The ability to commit suicide is a fundamental property of animal cells. This overview considers recent progress in understanding the nature of the suicide process and how it is controlled.
The ability to commit suicide is a fundamental property of animal cells. This overview considers recent progress in understanding the nature of the suicide process and how it is controlled.
Cell death is an invariable part of animal development, and it often continues into adulthood. In a mature human, for example, millions of cells die every minute; we remain the same size only because, by an unknown mechanism, cell division exactly balances cell death. It seems peculiarly wasteful for so many cells to die, especially as most of them are perfectly healthy at the time of their demise. What purpose does this carnage serve?
In some cases the answer is clear1. During development, cell death helps sculpt parts of the body, carving out cavities or separating digits, for example; it also eliminates structures that once served a function, but are no longer needed, such as the tail of the tadpole when the tadpole becomes a frog. Throughout vertebrate life, cell death eliminates most newly formed lymphocytes (the principal cells of the immune system), including those that are useless or potentially dangerous. It also helps to control cell numbers by removing excess cells: neutrophils (a type of white blood cell), for instance, are produced continuously in the bone marrow, but the vast majority die there within a few days without ever functioning2. This apparently futile cycle of production and destruction presumably serves to maintain a ready supply of cells that can be mobilized to fight infection wherever it occurs in the body. Compared with the life of the organism, cells are apparently cheap.
Based on the characteristic way cells look when they die in different circumstances, it was proposed in 1972 that normal cell deaths, as well as some pathological ones, are suicides3. That is, the cells activate an intracellular death programme and kill themselves in a controlled way — a process now known as programmed cell death, or apoptosis. Apoptotic cells shrink and are rapidly eaten by neighbouring cells, before there is any leakage of their contents. Because they are eaten and digested so quickly, there are usually few dead cells to be seen, even when large numbers of cells have died. This is probably why apoptosis was neglected for so long and why its extent is almost certainly still underestimated. By contrast, cells that die accidentally in response to an acute injury often do so by an uncontrolled process called cell necrosis: they swell and burst, spilling their contents over their neighbours and eliciting a damaging inflammatory response.
The idea that animal cells have a built-in death programme was a crucial insight, but its general acceptance took another 20 years. That came only when studies of the nematode worm Caenorhabditis elegans identified genes dedicated to apoptosis and its control1; then, with the discovery of similar genes with similar functions in humans4,5, the cell death field was radically transformed — from neglect to hysteria in one or two years.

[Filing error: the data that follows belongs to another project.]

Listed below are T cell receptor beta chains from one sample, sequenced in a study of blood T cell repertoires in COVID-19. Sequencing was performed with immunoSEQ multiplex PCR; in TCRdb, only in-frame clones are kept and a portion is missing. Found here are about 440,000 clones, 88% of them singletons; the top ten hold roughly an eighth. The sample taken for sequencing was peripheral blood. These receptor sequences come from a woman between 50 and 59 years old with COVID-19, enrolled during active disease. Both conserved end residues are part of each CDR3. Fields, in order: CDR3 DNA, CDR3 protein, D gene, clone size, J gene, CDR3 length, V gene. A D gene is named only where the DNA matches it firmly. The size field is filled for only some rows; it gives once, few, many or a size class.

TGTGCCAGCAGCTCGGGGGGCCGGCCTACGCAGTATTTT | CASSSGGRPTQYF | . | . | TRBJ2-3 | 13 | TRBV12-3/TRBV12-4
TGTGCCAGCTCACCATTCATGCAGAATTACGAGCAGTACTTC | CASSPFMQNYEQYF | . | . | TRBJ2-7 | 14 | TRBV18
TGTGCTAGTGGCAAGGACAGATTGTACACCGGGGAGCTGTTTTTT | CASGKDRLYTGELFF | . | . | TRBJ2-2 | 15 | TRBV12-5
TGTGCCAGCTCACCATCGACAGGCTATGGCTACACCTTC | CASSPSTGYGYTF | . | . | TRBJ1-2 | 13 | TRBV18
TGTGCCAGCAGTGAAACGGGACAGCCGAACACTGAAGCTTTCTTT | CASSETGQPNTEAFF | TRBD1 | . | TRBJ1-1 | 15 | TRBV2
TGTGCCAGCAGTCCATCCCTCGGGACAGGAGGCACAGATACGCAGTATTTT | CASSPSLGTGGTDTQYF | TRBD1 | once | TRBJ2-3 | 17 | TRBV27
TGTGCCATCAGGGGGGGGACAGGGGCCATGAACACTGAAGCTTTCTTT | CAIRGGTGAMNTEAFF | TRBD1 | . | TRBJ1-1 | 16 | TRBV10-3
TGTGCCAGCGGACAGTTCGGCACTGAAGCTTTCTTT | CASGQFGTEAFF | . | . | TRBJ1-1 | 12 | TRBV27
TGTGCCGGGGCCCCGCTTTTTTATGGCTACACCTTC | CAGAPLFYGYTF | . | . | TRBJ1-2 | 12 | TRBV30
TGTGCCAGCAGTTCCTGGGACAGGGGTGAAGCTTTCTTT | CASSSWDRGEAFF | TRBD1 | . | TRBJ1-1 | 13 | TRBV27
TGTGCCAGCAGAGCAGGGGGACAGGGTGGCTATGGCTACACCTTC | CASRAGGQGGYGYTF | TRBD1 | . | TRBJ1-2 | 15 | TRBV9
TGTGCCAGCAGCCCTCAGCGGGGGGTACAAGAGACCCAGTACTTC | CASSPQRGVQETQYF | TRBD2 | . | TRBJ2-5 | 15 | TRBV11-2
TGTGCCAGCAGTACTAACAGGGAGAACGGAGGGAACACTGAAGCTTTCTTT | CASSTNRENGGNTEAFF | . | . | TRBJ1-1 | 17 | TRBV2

The studies in C. elegans identified two genes, ced-3 and ced-4 (ced for cell death abnormal), required for apoptosis in the worm: if either gene is inactivated by mutation, the 131 cell deaths that normally happen during the development of the worm (which has only about 1,000 cells when mature) fail to occur1. Remarkably, the mutant worms with 131 extra cells have a normal life span, showing that in this organism apoptosis is not essential for either life or normal ageing. By contrast, more complex animals cannot survive without apoptosis: mutations that inhibit apoptosis in the fruitfly Drosophila melanogaster, for example, are lethal early in development6, as are mutations in mice that inhibit apoptosis mainly in the developing brain7.
The protein encoded by the ced-3 gene was found to be very similar to a human protein called interleukin-1-converting enzyme (ICE)4. ICE is an intracellular protein-cleaving enzyme (a protease) that cuts out interleukin-1, a signalling protein that induces inflammation, from a larger precursor protein8. The similarity between the CED-3 and ICE proteins was the first indication that the death programme depends on protein cleavage (proteolysis).
Soon new members of the CED-3/ICE family of proteases were identified, including more than ten in humans, many of which become activated in apoptosis8. They all have the amino acid cysteine in their active site and cleave their target proteins at specific aspartic acids, and so are called caspases9. Each is made as a large, inactive precursor (a procaspase), which is itself activated by cleavage at aspartic acids, usually by another caspase8 (Fig. 1). In apoptosis, caspases are thought to be activated in an amplifying proteolytic cascade, cleaving one another in sequence.
Once activated, some of the caspases cleave other specific proteins in the cell to help kill the cell quickly and neatly8. They cleave proteins supporting the nuclear membrane, for example, thereby helping to dismantle the nucleus; they cleave a protein that normally holds a DNA-degrading enzyme (a DNase) in an inactive form, freeing the DNase to cut up the DNA in the cell's nucleus10; they cleave protein constituents of the cell's skeleton and other proteins involved in the attachment of cells to their neighbours, thereby helping the dying cell to detach and round up, making it easy to ingest; and so on.